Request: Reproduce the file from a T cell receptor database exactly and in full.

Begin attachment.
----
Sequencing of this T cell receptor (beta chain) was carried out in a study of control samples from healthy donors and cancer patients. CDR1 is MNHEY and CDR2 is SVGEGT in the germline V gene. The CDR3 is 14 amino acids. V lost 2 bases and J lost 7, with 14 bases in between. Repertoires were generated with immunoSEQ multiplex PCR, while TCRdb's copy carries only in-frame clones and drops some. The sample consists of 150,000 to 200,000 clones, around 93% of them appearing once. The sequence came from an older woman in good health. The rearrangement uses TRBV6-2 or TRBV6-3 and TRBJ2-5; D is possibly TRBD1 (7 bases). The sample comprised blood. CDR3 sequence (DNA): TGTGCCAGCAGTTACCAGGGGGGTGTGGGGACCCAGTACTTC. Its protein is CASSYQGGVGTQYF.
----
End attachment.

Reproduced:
Sequencing of this T cell receptor (beta chain) was carried out in a study of control samples from healthy donors and cancer patients. CDR1 is MNHEY and CDR2 is SVGEGT in the germline V gene. The CDR3 is 14 amino acids. V lost 2 bases and J lost 7, with 14 bases in between. Repertoires were generated with immunoSEQ multiplex PCR, while TCRdb's copy carries only in-frame clones and drops some. The sample consists of 150,000 to 200,000 clones, around 93% of them appearing once. The sequence came from an older woman in good health. The rearrangement uses TRBV6-2 or TRBV6-3 and TRBJ2-5; D is possibly TRBD1 (7 bases). The sample comprised blood. CDR3 sequence (DNA): TGTGCCAGCAGTTACCAGGGGGGTGTGGGGACCCAGTACTTC. Its protein is CASSYQGGVGTQYF.